The idea of charcuterie has been floating around Toronto's food periphery for a few years now. Back in the early 2000s, it was heralded as the dominant emerging food trend. Sadly, the movement didn't materialize, regardless of notable chefs, such as Mark Thuet, doing their best to propel the art of cured meats, terrines, pates and sausages into every foodie's vernacular - but it rarely popped off the appetizers menu. It appeared that the classic garde manger's art was to remain under appreciated
, until the late 2008 when The Black Hoof opened shop and brought the word "charcuterie" to every devoted epicurean's lips.
The Black Hoof began with an ad on craigslist. Jennifer Agg, the former owner of Colbalt, was on the search for a chef to partner with in hopes to open a charcuterie bar. Grant Van Gameren was on hiatus from Lucien, where he was a sous-chef, working alongside his mentor Scot Woods - whom he met while employed at Canoe.
"Scot taught me about charcuterie," shared Grant, "we had it [charcuterie] at Lucien... I knew that I wanted to be involved with a charcuterie restaurant for my next job. I just wasn't planning on doing it so soon, but I saw Jenn's ad. She was looking for a chef who knew charcuterie and I wanted to open a charcuterie restaurant... I could have not answered and done my own thing, or answered and see where it would take me."
The Black Hoof is a modest restaurant. Jennifer designed and decorated the space with chalkboards, mirrors, aluminum chairs and slightly wobbly tables. Grant's kitchen is a tiny galley, equipped with a hand powered meat slicer, an electric range, a power bar and a massive spice rack. However, in all, the unembellished fixtures makes for an unpretentious interior that does nothing to detract from the famed food and cocktail offerings.
"It's tough, because right now we only have room for two in the kitchen, plus we're so busy," shared Grant, "however, in the future, I am looking to expand on some other concepts." Possibly as early as this summer with the proposed unveiling of a patio, air conditioning, pig roasts and BBQ. Until they are able to expand out of the kitchen, Grant, Jennifer and their staff will continue to satisfy two services, every Tuesday to Saturday night, from 6pm to 2am.
"We have the late hours in order to fill a niche," continues Grant, "after 1am we'll see servers coming by to grab something to eat. Besides burritos and pizza there isn't a lot open late in the city."
With seating enough for 30-40 patrons, Grant and Jennifer's restaurant is earning nods for establishing an uncharacteristically social atmosphere. Aside from the line up forming outside the restaurant 10-15 minutes prior to their first service, once seated it isn't unheard of for complete strangers to make acquaintance with neighboring diners.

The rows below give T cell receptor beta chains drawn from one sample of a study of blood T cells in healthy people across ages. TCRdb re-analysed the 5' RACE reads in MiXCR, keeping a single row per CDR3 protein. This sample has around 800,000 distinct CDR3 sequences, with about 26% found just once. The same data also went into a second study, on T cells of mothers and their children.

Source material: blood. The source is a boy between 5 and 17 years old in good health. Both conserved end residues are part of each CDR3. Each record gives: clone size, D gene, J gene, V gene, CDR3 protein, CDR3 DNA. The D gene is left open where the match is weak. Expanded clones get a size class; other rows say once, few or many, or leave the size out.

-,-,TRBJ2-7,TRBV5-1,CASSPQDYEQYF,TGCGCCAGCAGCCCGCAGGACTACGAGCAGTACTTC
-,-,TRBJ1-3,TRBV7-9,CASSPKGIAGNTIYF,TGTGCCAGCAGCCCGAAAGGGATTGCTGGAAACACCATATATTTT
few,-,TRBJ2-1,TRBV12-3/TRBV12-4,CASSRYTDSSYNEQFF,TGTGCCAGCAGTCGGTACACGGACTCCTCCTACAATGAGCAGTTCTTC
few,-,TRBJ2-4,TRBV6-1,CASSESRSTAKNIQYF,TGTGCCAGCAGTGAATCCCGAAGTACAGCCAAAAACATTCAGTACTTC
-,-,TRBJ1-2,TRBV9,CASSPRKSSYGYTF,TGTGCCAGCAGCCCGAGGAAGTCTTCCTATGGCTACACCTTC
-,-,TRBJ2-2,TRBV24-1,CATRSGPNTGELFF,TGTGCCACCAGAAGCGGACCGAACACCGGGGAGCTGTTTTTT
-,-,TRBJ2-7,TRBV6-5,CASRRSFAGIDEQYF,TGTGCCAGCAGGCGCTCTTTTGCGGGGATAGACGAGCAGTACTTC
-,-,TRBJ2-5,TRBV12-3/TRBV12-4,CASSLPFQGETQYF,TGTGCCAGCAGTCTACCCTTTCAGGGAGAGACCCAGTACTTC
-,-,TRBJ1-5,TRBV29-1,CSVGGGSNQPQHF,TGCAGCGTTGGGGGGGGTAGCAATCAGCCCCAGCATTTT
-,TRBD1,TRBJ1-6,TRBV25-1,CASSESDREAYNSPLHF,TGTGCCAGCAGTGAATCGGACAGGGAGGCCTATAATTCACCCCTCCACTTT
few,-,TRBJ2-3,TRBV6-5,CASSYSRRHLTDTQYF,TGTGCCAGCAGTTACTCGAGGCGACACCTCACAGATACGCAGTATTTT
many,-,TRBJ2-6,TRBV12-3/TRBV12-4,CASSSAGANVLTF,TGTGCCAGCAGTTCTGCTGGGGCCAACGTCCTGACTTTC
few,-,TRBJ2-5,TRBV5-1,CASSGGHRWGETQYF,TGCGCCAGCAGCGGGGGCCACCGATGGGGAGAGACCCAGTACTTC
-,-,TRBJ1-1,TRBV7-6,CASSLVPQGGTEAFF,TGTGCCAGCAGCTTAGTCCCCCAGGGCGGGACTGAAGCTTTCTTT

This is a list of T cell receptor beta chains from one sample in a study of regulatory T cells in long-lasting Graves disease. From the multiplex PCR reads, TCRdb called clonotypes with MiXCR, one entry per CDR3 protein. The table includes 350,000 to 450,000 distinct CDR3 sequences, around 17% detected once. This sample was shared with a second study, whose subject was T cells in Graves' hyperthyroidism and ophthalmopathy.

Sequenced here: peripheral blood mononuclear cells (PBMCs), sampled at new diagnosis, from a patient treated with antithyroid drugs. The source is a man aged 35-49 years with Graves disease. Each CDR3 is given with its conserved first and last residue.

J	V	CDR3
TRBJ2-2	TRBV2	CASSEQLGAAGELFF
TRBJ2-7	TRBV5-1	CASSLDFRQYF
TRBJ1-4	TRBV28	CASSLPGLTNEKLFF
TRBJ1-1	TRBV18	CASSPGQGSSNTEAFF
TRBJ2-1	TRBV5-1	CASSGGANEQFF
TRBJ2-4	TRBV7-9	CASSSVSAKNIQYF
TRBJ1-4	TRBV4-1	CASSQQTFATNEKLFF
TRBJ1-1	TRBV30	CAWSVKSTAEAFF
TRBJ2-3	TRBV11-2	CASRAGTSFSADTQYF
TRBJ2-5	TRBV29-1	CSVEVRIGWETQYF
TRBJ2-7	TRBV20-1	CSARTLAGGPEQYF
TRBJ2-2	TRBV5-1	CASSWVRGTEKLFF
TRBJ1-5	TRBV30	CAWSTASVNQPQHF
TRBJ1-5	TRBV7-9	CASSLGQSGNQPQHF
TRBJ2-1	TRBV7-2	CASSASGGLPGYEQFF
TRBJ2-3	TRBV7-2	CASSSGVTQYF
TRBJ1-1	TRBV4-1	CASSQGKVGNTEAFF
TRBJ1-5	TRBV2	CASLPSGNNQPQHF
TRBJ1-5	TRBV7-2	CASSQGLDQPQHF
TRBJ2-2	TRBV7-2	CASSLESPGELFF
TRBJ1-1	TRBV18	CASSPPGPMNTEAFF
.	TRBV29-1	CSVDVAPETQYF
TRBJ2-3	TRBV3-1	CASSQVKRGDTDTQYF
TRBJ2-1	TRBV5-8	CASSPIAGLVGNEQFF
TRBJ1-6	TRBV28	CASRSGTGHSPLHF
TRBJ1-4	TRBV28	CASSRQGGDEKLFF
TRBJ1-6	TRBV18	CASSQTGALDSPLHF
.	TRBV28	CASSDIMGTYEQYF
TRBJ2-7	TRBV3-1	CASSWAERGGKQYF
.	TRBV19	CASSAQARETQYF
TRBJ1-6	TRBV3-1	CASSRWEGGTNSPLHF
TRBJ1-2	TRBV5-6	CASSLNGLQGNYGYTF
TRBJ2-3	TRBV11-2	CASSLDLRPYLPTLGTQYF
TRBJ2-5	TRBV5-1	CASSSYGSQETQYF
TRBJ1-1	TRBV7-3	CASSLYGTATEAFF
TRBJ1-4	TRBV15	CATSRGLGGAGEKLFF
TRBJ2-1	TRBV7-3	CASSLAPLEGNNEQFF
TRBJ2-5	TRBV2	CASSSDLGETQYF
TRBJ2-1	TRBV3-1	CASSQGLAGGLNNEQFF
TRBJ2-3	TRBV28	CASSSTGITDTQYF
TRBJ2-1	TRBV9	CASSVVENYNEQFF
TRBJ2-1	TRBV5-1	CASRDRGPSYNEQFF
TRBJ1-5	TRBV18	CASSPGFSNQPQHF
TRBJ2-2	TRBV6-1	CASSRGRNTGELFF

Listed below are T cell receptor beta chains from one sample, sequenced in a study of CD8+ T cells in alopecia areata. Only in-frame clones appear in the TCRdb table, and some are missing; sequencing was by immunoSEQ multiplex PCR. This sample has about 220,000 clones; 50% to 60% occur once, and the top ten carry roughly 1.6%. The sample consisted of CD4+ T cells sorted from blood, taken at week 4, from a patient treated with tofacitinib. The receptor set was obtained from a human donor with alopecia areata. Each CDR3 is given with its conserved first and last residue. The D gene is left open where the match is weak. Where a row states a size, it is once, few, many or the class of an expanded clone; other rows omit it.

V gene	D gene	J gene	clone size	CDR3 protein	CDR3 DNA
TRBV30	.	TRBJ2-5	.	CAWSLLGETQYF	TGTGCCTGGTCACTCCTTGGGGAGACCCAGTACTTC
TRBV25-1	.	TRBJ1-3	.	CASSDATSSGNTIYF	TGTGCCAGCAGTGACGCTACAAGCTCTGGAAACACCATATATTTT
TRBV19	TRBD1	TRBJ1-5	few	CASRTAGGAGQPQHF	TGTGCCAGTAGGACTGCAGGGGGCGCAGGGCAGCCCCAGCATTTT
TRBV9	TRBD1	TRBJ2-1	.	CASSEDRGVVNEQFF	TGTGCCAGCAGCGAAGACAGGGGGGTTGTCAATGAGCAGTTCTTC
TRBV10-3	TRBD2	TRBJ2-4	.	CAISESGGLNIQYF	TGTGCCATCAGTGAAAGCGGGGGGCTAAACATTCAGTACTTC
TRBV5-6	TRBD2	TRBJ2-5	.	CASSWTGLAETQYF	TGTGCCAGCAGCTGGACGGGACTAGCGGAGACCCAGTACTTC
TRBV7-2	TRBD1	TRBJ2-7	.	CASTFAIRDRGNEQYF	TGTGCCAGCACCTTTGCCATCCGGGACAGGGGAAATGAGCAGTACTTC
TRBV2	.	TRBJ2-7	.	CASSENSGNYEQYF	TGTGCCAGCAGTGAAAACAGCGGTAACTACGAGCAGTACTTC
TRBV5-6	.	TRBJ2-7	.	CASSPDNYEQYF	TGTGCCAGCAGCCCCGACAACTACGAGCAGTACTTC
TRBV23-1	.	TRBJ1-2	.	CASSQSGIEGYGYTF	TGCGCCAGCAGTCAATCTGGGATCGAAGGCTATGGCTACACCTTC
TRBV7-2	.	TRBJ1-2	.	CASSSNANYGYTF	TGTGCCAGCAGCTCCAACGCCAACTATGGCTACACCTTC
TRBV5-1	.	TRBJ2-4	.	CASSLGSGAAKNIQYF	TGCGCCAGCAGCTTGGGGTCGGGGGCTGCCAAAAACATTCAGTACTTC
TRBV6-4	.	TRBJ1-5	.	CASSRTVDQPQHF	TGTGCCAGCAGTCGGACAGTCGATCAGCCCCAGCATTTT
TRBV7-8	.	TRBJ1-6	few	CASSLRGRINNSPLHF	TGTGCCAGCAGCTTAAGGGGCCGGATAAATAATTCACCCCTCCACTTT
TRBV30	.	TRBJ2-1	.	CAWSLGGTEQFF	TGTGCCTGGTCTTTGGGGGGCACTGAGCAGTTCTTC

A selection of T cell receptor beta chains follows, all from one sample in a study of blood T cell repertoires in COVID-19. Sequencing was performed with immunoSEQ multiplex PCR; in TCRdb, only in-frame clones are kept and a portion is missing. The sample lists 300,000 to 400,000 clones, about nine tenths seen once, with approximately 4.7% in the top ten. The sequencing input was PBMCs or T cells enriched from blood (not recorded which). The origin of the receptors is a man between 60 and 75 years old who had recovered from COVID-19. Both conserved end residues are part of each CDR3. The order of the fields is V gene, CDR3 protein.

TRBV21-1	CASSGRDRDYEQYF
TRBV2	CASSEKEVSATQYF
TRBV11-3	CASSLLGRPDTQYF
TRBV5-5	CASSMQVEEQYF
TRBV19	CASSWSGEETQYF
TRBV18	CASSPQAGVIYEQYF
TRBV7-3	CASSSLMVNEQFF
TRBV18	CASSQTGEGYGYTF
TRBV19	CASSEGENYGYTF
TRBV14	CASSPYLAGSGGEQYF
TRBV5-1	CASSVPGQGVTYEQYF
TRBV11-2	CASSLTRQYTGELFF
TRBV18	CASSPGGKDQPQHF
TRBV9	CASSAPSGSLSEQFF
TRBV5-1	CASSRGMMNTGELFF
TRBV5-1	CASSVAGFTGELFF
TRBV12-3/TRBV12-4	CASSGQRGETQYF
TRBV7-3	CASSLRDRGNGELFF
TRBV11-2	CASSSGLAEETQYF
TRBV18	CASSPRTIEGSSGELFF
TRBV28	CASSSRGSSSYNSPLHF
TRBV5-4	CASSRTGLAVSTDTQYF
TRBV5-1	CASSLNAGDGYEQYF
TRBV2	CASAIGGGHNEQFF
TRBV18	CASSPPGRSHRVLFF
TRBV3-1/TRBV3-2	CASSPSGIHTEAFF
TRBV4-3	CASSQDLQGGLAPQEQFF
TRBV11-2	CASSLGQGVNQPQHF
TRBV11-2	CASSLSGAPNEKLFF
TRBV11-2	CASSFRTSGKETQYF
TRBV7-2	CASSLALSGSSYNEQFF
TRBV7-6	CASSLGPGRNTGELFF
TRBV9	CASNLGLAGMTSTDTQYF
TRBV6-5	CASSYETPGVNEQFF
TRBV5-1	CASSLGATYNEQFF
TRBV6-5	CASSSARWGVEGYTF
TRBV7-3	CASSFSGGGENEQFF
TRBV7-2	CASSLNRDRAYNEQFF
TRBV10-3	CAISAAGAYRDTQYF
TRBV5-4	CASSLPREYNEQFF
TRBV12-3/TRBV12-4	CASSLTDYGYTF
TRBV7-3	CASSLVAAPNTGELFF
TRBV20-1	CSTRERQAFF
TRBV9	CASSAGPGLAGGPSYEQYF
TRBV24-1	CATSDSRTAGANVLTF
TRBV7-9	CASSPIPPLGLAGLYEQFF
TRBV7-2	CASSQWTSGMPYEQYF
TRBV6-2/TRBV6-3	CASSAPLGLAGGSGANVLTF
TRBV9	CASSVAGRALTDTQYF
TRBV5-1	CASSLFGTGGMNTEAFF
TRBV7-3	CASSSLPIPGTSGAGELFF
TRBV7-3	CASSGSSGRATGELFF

While the success is unprecedented, it isn't without reason. Economic constraints are encouraging a once spend thrift society to keep purse strings tight, ecological concerns have burgeoned the ever popular "localvore" trend and a backlash towards fast foods is leveraging old handcrafting techniques. Here Grant and Jenn keep prices reasonable, ingredients sourced locally when possible and traditional charcuterie techniques that can take up to 4 months to properly cure a salami.
The, competitively priced, Charcuterie plate ($14/$23), features an ever changing assortment of pickled vegetables and cured meats. I missed the horse terrine on my visit, however, I savored venison bresaola, chorizo, beef and dill sausage, pancetta, lavender cured duck, wild boar with cardamom and soprasata. Each paper thin slice had a separate flavour that shone distinctly from one another. The experience was very different than anything on offer anywhere else in the city - including a purchase at the local artisan deli.
Jennifer's contributions are equally illustrious. A monthly rotation of one of a kind cocktails, sees her take the kitchen in the creation of her own syrups, reductions and bitters for use in the bar. This month, she's particularly fond of the Basil Fawlty ($9), a mix of gin, basil, lemon/lime juice and orange blosson. However, like her business partner, the divine inspiration that may be tonight's hot commodity may be gone the moment they grow tired of it.
The well pedigreed due of Grant van Gameren and Jennifer Agg has resulted in an above standard product in an unspoiled package. There is no schtick here, there's simply a dedication to the meal, an admission that proves there is honesty in this tiny kitchen. So long as Grant and Jennifer want to keep the doors of The Black Bull open, it will continue to assert itself as the restaurant that defined charcuterie to Toronto and it's residents.
Congratulations, this is the foodie hotspot for early 2009.